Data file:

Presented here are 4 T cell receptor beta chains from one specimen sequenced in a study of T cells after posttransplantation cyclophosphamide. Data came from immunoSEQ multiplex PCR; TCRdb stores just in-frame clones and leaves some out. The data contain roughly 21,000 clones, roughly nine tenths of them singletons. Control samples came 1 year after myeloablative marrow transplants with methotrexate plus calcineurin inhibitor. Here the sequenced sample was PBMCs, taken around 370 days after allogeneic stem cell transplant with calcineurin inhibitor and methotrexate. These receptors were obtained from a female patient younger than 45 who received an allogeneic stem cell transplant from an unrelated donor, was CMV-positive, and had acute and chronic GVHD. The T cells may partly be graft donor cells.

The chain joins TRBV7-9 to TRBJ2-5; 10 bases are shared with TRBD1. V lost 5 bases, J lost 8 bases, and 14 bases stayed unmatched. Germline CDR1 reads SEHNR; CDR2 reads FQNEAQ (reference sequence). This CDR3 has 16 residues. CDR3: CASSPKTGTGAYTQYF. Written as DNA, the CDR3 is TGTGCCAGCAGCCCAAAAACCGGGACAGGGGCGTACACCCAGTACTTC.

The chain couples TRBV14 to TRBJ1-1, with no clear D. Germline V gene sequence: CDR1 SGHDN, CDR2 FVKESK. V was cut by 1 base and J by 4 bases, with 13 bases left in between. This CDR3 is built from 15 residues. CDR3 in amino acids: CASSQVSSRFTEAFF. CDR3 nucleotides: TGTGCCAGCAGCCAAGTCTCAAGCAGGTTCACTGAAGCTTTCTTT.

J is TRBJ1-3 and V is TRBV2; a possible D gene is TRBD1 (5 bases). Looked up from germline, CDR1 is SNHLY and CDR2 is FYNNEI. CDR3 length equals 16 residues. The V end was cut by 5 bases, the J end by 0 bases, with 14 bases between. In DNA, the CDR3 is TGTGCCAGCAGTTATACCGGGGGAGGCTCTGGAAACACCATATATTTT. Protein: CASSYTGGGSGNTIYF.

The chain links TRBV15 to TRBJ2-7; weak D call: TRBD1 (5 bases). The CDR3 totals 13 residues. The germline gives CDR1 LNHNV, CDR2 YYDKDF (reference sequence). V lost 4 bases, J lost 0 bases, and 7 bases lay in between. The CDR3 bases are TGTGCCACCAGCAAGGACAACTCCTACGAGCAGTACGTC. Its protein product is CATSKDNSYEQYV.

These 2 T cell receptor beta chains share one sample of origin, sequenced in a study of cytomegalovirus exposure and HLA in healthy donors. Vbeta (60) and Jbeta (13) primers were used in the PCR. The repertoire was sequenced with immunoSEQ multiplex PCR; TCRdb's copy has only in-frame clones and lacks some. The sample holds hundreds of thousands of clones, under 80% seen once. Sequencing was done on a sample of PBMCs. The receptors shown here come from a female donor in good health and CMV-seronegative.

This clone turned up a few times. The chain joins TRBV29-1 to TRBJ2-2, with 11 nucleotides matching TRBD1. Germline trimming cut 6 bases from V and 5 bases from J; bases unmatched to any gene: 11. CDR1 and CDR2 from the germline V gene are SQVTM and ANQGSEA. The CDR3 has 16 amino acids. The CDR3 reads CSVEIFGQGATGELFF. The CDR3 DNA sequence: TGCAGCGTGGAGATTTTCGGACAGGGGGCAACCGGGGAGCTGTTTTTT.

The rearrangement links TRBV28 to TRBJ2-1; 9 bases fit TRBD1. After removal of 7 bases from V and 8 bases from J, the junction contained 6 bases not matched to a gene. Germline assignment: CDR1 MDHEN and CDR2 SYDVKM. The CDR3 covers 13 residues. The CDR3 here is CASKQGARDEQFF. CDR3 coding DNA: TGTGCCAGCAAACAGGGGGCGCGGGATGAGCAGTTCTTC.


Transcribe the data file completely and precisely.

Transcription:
Presented here are 4 T cell receptor beta chains from one specimen sequenced in a study of T cells after posttransplantation cyclophosphamide. Data came from immunoSEQ multiplex PCR; TCRdb stores just in-frame clones and leaves some out. The data contain roughly 21,000 clones, roughly nine tenths of them singletons. Control samples came 1 year after myeloablative marrow transplants with methotrexate plus calcineurin inhibitor. Here the sequenced sample was PBMCs, taken around 370 days after allogeneic stem cell transplant with calcineurin inhibitor and methotrexate. These receptors were obtained from a female patient younger than 45 who received an allogeneic stem cell transplant from an unrelated donor, was CMV-positive, and had acute and chronic GVHD. The T cells may partly be graft donor cells.

The chain joins TRBV7-9 to TRBJ2-5; 10 bases are shared with TRBD1. V lost 5 bases, J lost 8 bases, and 14 bases stayed unmatched. Germline CDR1 reads SEHNR; CDR2 reads FQNEAQ (reference sequence). This CDR3 has 16 residues. CDR3: CASSPKTGTGAYTQYF. Written as DNA, the CDR3 is TGTGCCAGCAGCCCAAAAACCGGGACAGGGGCGTACACCCAGTACTTC.

The chain couples TRBV14 to TRBJ1-1, with no clear D. Germline V gene sequence: CDR1 SGHDN, CDR2 FVKESK. V was cut by 1 base and J by 4 bases, with 13 bases left in between. This CDR3 is built from 15 residues. CDR3 in amino acids: CASSQVSSRFTEAFF. CDR3 nucleotides: TGTGCCAGCAGCCAAGTCTCAAGCAGGTTCACTGAAGCTTTCTTT.

J is TRBJ1-3 and V is TRBV2; a possible D gene is TRBD1 (5 bases). Looked up from germline, CDR1 is SNHLY and CDR2 is FYNNEI. CDR3 length equals 16 residues. The V end was cut by 5 bases, the J end by 0 bases, with 14 bases between. In DNA, the CDR3 is TGTGCCAGCAGTTATACCGGGGGAGGCTCTGGAAACACCATATATTTT. Protein: CASSYTGGGSGNTIYF.

The chain links TRBV15 to TRBJ2-7; weak D call: TRBD1 (5 bases). The CDR3 totals 13 residues. The germline gives CDR1 LNHNV, CDR2 YYDKDF (reference sequence). V lost 4 bases, J lost 0 bases, and 7 bases lay in between. The CDR3 bases are TGTGCCACCAGCAAGGACAACTCCTACGAGCAGTACGTC. Its protein product is CATSKDNSYEQYV.

These 2 T cell receptor beta chains share one sample of origin, sequenced in a study of cytomegalovirus exposure and HLA in healthy donors. Vbeta (60) and Jbeta (13) primers were used in the PCR. The repertoire was sequenced with immunoSEQ multiplex PCR; TCRdb's copy has only in-frame clones and lacks some. The sample holds hundreds of thousands of clones, under 80% seen once. Sequencing was done on a sample of PBMCs. The receptors shown here come from a female donor in good health and CMV-seronegative.

This clone turned up a few times. The chain joins TRBV29-1 to TRBJ2-2, with 11 nucleotides matching TRBD1. Germline trimming cut 6 bases from V and 5 bases from J; bases unmatched to any gene: 11. CDR1 and CDR2 from the germline V gene are SQVTM and ANQGSEA. The CDR3 has 16 amino acids. The CDR3 reads CSVEIFGQGATGELFF. The CDR3 DNA sequence: TGCAGCGTGGAGATTTTCGGACAGGGGGCAACCGGGGAGCTGTTTTTT.

The rearrangement links TRBV28 to TRBJ2-1; 9 bases fit TRBD1. After removal of 7 bases from V and 8 bases from J, the junction contained 6 bases not matched to a gene. Germline assignment: CDR1 MDHEN and CDR2 SYDVKM. The CDR3 covers 13 residues. The CDR3 here is CASKQGARDEQFF. CDR3 coding DNA: TGTGCCAGCAAACAGGGGGCGCGGGATGAGCAGTTCTTC.